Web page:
• The allegation of “verbal violence” dumbfounds me. I really struggle with the reasoning here. How are Bateman’s charges against ‘the microfinance community’, ‘the international donor community’, ‘supporters of microfinance’ – take your pick – supposed to constitute “verbal violence”? The book, as I read it, alleges that these collectives are misled (not by anyone, but in their assumptions); that they adhere to an orthodoxy and defend it; and as a result they inadvertently may harm (or at least not help) the poor. Some also may have less pure motives, but that isn’t Bateman’s main point as far as I can tell. What I really don’t see is how these allegations could be construed as “dehumanizing” anyone. How are they supposed to pave the way to “real violence”? I think that is upping the ante too far. I fail to see the connection; it looks to me like a red herring.
  • Roodman says, “those who analyze complex issues have a responsibility to try to learn from those with whom they disagree, rather than dismissing them as beneath consideration”. I have nothing to add except that it goes both ways.
  • The post ends with David Roodman confronting his own use of the word “conspiracy”: “Bateman is not claiming that the coordinated, malign, underhanded microfinance movement is secretly organized. To that extent, I should not have used the word “conspiracy” and I apologize.” (my emphasis) I think the words malign and underhanded are misplaced, too. Or else, evidence should be provided to the contrary. Does Bateman actually in his book accuse microfinance advocates of malignance – intent to harm the poor – or co-ordinated secrecy (What else might “underhanded” mean? It is as close a synonym for ‘secret’ as they get).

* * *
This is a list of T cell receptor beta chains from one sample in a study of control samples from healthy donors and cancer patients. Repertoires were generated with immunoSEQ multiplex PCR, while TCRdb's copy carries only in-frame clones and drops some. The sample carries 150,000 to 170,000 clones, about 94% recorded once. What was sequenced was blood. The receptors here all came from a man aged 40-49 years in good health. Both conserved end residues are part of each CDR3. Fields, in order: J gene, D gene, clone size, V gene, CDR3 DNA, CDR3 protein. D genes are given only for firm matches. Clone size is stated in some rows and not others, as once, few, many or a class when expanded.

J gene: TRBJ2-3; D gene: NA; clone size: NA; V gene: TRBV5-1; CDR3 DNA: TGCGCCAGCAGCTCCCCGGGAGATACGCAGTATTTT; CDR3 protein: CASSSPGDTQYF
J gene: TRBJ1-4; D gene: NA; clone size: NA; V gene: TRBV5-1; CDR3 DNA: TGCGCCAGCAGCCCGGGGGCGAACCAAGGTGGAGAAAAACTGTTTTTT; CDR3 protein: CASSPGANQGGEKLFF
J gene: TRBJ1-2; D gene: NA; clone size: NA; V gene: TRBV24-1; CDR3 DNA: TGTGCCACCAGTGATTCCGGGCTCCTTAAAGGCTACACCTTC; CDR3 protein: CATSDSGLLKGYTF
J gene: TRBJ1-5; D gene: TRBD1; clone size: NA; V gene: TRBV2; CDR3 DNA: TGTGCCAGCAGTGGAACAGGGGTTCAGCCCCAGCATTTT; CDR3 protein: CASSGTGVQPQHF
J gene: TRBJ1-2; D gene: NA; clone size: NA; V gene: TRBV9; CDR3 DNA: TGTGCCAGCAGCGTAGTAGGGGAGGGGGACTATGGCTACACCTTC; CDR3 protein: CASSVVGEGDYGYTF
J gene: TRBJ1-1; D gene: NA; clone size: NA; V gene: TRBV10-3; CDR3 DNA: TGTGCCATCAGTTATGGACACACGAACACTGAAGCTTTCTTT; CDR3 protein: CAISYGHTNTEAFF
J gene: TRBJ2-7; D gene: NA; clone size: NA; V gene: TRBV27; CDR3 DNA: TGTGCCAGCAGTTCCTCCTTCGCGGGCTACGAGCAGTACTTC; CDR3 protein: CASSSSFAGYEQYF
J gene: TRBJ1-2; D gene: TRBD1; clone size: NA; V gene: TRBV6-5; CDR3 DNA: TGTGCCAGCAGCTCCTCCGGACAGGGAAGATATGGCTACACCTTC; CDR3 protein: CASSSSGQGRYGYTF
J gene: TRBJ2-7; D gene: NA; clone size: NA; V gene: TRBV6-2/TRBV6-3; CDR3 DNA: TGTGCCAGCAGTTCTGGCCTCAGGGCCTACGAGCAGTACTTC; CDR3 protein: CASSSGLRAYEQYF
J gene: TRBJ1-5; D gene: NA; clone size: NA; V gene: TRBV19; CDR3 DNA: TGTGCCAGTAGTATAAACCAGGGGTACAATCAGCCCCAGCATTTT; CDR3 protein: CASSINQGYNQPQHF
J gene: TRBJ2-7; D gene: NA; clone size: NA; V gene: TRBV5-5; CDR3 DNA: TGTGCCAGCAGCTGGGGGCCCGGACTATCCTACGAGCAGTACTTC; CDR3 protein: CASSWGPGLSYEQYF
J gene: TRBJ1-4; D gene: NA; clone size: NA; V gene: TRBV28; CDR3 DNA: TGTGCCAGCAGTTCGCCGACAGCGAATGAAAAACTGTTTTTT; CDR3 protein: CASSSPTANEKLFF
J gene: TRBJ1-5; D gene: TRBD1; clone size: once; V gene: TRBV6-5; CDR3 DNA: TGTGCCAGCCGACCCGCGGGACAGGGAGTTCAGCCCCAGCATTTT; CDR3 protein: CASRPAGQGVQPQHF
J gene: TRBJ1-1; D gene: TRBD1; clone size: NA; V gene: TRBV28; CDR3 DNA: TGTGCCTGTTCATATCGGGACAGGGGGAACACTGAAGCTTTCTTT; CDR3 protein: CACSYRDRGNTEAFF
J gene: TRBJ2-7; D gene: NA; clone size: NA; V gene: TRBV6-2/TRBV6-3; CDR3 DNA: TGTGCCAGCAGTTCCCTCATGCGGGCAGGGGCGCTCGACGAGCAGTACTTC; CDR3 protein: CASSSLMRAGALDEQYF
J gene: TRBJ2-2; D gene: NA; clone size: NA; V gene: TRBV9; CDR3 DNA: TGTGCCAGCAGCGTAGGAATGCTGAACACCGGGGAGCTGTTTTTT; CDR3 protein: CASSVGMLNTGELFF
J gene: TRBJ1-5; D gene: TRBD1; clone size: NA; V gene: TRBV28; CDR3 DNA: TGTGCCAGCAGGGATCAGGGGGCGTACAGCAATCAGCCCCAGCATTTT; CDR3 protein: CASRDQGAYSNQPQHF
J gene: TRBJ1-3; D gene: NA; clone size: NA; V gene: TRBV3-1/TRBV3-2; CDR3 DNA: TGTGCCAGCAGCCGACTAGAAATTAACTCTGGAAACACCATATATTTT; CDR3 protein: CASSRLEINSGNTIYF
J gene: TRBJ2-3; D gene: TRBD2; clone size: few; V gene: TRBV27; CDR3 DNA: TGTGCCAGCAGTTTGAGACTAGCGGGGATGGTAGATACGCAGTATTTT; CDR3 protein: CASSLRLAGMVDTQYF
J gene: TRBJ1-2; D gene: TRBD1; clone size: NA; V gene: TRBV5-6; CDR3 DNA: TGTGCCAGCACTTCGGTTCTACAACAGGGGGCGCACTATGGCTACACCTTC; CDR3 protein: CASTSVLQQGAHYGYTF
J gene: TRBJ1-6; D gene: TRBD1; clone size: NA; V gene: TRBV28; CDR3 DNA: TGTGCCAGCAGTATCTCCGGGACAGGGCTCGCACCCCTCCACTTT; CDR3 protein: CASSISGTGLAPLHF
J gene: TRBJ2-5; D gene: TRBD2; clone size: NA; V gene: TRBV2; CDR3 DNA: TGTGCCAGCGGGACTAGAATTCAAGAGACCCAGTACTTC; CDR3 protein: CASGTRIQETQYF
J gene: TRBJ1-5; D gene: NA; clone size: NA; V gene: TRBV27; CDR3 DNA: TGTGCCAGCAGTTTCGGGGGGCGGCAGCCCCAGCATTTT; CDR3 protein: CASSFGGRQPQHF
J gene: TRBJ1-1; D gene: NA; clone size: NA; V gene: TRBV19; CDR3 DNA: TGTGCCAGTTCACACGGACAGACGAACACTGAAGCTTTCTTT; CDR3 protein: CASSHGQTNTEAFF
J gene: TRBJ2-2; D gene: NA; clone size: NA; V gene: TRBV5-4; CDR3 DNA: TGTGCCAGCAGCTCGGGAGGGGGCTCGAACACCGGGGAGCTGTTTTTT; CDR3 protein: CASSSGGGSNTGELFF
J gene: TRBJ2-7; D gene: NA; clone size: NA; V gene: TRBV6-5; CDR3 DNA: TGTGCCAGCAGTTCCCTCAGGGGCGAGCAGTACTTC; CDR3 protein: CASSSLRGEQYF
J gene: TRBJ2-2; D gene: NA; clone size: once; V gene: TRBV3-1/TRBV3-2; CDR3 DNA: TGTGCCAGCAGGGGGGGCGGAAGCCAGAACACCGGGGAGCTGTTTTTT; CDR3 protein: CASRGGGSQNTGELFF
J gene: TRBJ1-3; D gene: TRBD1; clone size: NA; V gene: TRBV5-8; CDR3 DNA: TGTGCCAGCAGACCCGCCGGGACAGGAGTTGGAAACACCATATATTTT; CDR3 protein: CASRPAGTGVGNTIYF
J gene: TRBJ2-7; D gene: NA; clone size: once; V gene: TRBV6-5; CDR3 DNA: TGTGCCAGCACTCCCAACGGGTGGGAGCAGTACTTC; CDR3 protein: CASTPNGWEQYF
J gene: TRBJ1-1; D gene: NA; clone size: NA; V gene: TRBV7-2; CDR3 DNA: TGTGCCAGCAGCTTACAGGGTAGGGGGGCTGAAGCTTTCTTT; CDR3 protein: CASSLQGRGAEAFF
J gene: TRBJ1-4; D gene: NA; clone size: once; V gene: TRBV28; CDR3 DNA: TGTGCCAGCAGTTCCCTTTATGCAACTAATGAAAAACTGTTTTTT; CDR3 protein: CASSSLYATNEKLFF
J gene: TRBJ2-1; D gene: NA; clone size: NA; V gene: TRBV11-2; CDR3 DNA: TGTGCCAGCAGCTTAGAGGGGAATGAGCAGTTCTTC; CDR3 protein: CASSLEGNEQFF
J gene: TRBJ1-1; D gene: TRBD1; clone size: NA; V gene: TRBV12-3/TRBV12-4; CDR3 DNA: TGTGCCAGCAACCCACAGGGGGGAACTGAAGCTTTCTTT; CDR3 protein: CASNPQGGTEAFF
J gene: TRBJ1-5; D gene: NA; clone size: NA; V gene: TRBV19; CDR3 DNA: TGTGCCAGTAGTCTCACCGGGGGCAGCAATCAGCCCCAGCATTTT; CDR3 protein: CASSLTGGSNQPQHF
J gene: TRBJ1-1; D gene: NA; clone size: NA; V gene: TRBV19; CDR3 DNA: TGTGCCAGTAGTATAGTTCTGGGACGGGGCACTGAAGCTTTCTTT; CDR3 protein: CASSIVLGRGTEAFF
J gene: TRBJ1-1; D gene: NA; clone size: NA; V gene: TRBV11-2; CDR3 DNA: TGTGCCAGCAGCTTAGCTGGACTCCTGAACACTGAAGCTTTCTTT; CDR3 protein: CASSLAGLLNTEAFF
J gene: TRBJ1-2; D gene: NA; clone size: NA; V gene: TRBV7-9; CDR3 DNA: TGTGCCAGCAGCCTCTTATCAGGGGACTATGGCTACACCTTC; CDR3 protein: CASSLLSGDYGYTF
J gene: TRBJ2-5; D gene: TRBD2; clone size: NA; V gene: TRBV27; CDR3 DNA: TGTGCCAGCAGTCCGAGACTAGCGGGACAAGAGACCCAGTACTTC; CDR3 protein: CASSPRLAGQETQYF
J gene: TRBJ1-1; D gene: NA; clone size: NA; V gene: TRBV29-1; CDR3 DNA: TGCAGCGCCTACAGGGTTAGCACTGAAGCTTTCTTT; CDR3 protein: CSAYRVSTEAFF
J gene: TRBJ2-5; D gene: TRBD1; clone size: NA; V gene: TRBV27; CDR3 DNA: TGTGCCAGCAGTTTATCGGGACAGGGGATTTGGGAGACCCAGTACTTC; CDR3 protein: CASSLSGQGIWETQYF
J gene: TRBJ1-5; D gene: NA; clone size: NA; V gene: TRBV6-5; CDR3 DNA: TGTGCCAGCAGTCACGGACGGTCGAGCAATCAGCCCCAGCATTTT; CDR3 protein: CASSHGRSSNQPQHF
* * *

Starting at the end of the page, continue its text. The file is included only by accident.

To me it seems that a very easy way of discrediting critics is to portray them as paranoid, as not seeing things straight. I think it does neither the accuser, nor the acusee, nor either’s argument any justice; it definitely prevents fair debate. “If liberty means anything at all it means the right to tell people what they do not want to hear” – Orwell. If Milford Bateman currently looks like a “minority of one”, that’s because he’s doing something unpopular, and only an Orwellian society would declare him crazy/dangerous for that.

With that, I’ve tried to make my point.